Hello Readers, I’ve just come back from Hajj, the yearly pilgrimage for Muslims and the following is a list of things that, should you ever go, you’ll be glad you brought along.
Extra Bed Sheets and Pillow Cases
The hotel we stayed at in Mecca was run-down, dirty and down right gross sometimes. I pray you don’t have the same experience that I do, but if you, you’ll be glad you brought extra bedsheets. I don’t know when the ones in my room were last washed and even the new “clean” ones they gave me smelled questionable to say the least. Using my own sheets at least gives me some peace of mind in that regard. If you don’t want the extra baggage, you could also probably buy some in the market. In addition to your hotel, they could prove useful at Mina and just praying in Jammat with a bunch of other people when prayer rugs aren’t available for everyone.
Acetaminophen is really a miracle drug. A pair of Tylenol tablets will treat a fever, muscle pains, tooth aches, you name it. I got a fever while I was on Hajj (the unsanitary conditions of the hotel definitely didn’t help that situation) and couple of Tylenol and some holy water and I was good to go, by the Grace of God. By the same token, bring pills for digestive distress (diarrhea, upset stomach, vomiting, etc.) like Pepto Bismol or Imodium. Whether it is the hotel food, the environment or even the other guests, it’s very likely that you’ll get sick during your stay. Be prepared for anything by packing lots of medicine. While not technically medicine, a thermometer would also greatly help if you suspect you have a fever. Adhesive bandages, antiseptic wipes and (unscented) hand sanitizers are also good.
Places to do laundry and few and far in between. You’ll most likely have to wash your clothes by hand and, if you’re lucky, dry them on the roof. The one laundry place I saw wasn’t like an American self-serve laundromat where you chuck your clothes in a machine and wait for it to stop spinning. From what I understood, you give your clothes and pay a guy at the counter to wash them for you.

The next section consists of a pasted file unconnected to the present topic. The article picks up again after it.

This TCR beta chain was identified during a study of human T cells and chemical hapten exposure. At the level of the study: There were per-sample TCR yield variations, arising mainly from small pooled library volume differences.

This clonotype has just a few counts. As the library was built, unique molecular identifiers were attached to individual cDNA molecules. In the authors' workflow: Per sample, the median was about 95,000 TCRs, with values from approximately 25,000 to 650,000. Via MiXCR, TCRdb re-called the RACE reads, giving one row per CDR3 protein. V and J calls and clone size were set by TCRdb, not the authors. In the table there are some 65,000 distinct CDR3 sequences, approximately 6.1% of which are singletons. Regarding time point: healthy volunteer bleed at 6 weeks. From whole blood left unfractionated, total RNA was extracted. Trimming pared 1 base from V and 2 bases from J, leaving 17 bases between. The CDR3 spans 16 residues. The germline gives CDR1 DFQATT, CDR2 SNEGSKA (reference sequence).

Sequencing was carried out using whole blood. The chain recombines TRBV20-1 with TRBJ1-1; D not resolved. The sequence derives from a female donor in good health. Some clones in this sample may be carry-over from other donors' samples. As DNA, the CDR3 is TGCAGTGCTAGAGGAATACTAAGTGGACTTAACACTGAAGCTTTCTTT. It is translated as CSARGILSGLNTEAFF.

Toilet Paper and (Unscented) Baby Wipes
This country is rolling in oil; why wouldn’t they have something as essential as toilet paper? You’d be surprised.
External Battery Packs
I was surprised that my plugs actually fit into the Saudi outlets and that there were adapters in practically every room. I guess we know that the human race prioritizes phone charge over all else when traveling abroad. Even so, at the air port where you will always be on the move, you won’t be able to hug the wall waiting for your phone to charge. I recommend an external battery with a large capacity (not one of those tiny lipstick packs). The bigger the better. Make sure to do the math by checking the capacity of your phone and tablet’s battery. For example, my phone has a capacity of just over 1500 mAh, and my battery pack was 10,000 mAh, meaning I could get a good 6 or 7 full charges out of it, before the battery pack itself had to be recharged. If you’re curious, the one I bought is here.
Your SIM from America will not work here. Period. Don’t waste your time trying. Now I could go into conspiracy theories about how the government is doing this on purpose to force you to buy cards from their shops, but let’s leave that aside for now. You need an unlocked phone to use their prepaid SIM cards (that need constant recharging). If you bought your phone from your carrier like I did, then it is almost guaranteed to be locked. I’d recommend buying a cheap unlocked phone on eBay or something.
If you find your phone is locked when you get here like I did, then fear not. There are other ways to reach the outside world. My hotel had WiFi, albeit from just a single router in the lobby, which I was able to use to make calls with Google Hangouts and Whatsapp. Viber doesn’t seem to work here (insert conspiracy theory here). Google Hangouts was particularly good because on iPhones, they can’t completely integrate with your phone service like they do on Android, so you can call any U.S. Phone number for free without cutting minutes from your card. To be extra careful that you don’t unnecessarily cut through your minutes, turn on airplane mode and turn on WiFi after that.
The Ability to Speak Arabic
Well okay, you can’t really get this a day or two before the trip. It might take a life time, but being able to speak Arabic will make things a lot easier for you. The Haraam police (the nickname I’ve given to the guards that manage the crowds at Masjid al-Haraam, the Grand Mosque), are extraordinarily aggressive and rude, but are noticeably nicer to Hajji’s that speak Arabic. You’ll also have an easier time dealing with shop keepers and the like and understanding signs along the way. English only appears on the most important signs (like water or directions and stuff like that), and virtually no one that lives/works in Mecca speaks it fluently.
The Grand Mosque doesn’t really have any place to put your shoes when you get in. Not that you’d want to since there are literally thousands upon thousands of people inside and you’d like get your shoes stolen. For that reason, a durable drawstring backpack is a good investment. One with two compartments can be used to keep your shoes and other things (water, prayer rug, etc.) separate. I recommend this one here.